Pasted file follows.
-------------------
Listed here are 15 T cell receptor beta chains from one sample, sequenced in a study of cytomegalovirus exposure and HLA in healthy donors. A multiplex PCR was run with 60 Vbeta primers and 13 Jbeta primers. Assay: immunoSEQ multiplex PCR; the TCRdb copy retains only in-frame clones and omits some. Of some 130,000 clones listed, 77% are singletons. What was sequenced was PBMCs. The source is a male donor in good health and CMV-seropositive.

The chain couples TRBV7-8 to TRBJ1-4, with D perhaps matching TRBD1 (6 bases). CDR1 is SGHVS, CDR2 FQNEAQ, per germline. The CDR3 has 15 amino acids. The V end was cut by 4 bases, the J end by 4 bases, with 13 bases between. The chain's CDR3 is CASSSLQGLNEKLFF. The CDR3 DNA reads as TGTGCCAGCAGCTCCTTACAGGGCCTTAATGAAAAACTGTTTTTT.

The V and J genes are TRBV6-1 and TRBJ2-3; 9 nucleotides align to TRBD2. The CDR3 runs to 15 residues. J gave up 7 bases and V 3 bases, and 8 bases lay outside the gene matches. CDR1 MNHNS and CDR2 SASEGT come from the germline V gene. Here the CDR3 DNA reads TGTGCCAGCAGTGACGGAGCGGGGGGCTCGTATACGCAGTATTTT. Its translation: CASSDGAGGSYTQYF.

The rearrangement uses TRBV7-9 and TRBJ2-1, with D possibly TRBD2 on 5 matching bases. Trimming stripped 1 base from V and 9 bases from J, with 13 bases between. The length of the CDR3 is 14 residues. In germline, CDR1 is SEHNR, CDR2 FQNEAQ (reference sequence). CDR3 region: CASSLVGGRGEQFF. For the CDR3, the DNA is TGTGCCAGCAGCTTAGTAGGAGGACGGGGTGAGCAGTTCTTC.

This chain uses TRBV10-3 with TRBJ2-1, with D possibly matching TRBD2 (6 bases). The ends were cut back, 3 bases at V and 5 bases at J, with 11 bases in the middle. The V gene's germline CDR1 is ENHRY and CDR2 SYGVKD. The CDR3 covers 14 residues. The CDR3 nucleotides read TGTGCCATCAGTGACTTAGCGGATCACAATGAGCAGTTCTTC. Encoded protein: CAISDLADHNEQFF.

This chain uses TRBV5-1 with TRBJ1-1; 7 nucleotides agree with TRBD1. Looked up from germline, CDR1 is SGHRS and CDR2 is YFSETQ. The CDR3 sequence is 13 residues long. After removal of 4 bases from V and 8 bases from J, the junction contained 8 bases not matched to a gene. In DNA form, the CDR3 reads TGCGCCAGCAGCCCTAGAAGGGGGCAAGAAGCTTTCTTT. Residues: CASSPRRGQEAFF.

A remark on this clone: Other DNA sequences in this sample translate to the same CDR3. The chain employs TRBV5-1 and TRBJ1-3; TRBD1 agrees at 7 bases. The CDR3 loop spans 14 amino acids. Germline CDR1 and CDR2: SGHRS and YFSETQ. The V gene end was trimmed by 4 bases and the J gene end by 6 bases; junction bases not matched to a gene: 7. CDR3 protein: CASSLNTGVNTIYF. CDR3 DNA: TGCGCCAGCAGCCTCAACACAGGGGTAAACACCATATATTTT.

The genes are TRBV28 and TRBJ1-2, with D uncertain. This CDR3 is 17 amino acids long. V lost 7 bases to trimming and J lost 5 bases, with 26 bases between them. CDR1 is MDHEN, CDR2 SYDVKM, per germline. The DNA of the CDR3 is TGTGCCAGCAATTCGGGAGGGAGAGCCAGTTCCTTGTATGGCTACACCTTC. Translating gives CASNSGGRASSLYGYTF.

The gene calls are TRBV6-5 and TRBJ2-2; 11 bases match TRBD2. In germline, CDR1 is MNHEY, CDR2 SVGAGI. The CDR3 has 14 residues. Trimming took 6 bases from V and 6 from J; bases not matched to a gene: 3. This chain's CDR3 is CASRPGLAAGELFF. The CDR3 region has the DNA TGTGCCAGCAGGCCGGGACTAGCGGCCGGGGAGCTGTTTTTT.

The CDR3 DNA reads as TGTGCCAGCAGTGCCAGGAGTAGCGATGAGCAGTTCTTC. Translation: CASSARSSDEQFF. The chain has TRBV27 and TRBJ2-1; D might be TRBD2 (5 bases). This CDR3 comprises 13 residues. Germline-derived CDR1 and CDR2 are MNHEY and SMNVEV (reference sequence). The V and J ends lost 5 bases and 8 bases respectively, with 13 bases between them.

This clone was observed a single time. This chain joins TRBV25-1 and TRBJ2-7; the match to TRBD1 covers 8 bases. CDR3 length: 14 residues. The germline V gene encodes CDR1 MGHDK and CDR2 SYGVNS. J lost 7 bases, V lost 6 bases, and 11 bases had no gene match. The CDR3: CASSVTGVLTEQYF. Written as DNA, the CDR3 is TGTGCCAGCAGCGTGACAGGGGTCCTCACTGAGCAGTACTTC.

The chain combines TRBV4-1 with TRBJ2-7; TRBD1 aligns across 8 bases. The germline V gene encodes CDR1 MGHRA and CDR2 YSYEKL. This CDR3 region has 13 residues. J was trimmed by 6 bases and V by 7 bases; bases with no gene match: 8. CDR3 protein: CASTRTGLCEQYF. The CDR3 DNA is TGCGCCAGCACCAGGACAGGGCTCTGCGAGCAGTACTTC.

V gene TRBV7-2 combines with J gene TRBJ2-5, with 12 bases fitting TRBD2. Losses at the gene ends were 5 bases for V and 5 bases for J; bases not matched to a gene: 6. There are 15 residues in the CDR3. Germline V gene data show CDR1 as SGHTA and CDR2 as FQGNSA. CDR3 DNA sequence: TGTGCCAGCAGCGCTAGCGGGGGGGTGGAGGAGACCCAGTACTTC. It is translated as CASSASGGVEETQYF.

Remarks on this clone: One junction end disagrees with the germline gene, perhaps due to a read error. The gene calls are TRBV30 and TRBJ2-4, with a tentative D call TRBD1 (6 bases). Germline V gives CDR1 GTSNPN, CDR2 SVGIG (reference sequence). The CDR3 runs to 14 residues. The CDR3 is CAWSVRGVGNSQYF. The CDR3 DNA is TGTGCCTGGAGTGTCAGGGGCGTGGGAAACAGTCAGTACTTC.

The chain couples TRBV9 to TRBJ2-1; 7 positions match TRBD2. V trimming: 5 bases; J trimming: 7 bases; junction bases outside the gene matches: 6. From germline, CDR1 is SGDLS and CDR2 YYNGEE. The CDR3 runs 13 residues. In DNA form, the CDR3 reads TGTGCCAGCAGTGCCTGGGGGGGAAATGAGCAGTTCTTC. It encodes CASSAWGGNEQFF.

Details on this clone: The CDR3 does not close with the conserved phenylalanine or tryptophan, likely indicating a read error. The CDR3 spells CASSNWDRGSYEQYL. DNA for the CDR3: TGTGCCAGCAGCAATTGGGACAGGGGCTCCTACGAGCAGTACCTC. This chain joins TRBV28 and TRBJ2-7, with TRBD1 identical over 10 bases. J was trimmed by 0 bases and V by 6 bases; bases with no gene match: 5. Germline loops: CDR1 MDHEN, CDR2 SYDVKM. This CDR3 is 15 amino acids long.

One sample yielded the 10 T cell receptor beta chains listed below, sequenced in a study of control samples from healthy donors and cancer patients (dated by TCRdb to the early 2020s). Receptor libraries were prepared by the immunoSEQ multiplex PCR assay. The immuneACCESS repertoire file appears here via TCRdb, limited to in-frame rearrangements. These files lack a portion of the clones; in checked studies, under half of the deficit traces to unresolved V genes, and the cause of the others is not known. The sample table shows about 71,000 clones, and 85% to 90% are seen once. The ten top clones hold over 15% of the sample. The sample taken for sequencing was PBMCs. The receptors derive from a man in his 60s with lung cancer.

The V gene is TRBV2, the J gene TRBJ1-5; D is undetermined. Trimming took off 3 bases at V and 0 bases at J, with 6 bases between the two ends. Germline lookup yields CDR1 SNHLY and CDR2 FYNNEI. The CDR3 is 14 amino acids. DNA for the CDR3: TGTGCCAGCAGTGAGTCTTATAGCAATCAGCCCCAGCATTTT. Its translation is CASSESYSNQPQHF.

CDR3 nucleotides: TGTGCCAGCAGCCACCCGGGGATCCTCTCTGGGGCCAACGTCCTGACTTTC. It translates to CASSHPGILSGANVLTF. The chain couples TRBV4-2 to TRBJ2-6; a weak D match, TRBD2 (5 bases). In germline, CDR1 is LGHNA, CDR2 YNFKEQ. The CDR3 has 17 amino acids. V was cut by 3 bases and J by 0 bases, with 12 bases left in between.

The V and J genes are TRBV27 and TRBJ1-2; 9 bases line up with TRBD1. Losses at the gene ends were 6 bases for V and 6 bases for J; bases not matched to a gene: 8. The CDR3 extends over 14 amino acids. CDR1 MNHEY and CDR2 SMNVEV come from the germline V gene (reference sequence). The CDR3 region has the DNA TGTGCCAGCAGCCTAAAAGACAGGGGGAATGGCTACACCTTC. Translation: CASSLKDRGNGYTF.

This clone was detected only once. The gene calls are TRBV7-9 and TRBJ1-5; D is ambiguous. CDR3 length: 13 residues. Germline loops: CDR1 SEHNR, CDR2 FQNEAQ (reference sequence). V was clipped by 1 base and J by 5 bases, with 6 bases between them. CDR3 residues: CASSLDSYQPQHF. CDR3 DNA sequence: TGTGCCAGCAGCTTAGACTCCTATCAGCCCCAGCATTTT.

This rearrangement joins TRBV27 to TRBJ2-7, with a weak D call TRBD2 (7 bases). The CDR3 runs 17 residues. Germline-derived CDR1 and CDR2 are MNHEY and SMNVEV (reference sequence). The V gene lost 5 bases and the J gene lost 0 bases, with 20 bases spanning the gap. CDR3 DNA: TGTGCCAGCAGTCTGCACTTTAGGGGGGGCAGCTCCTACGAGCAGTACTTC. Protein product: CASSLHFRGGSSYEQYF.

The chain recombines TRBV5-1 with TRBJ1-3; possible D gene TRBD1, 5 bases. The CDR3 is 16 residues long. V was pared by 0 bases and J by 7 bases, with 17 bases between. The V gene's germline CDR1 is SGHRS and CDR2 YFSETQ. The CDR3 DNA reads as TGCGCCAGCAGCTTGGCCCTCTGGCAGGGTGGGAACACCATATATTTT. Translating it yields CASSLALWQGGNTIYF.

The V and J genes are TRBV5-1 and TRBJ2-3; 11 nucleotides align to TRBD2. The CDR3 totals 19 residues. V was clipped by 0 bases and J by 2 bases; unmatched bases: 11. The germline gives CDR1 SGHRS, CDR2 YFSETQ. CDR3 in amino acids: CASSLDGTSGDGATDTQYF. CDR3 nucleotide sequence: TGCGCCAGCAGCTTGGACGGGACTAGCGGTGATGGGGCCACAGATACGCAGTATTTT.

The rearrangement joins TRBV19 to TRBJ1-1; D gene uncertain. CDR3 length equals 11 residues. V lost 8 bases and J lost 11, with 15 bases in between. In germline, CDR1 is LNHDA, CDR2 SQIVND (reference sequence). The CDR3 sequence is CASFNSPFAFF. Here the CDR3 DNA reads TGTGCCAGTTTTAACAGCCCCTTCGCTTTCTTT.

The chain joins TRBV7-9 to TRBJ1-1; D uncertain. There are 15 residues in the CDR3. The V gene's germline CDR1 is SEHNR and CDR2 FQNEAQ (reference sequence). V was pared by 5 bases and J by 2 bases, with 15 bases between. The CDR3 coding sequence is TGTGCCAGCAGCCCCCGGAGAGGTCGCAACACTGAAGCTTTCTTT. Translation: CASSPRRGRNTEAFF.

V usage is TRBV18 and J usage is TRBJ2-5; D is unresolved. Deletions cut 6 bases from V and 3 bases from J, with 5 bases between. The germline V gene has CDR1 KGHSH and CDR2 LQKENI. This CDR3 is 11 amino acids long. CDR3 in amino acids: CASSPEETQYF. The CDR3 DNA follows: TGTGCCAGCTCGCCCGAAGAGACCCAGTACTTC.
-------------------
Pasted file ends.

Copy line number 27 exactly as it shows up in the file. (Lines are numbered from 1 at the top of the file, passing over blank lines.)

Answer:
V usage is TRBV18 and J usage is TRBJ2-5; D is unresolved. Deletions cut 6 bases from V and 3 bases from J, with 5 bases between. The germline V gene has CDR1 KGHSH and CDR2 LQKENI. This CDR3 is 11 amino acids long. CDR3 in amino acids: CASSPEETQYF. The CDR3 DNA follows: TGTGCCAGCTCGCCCGAAGAGACCCAGTACTTC.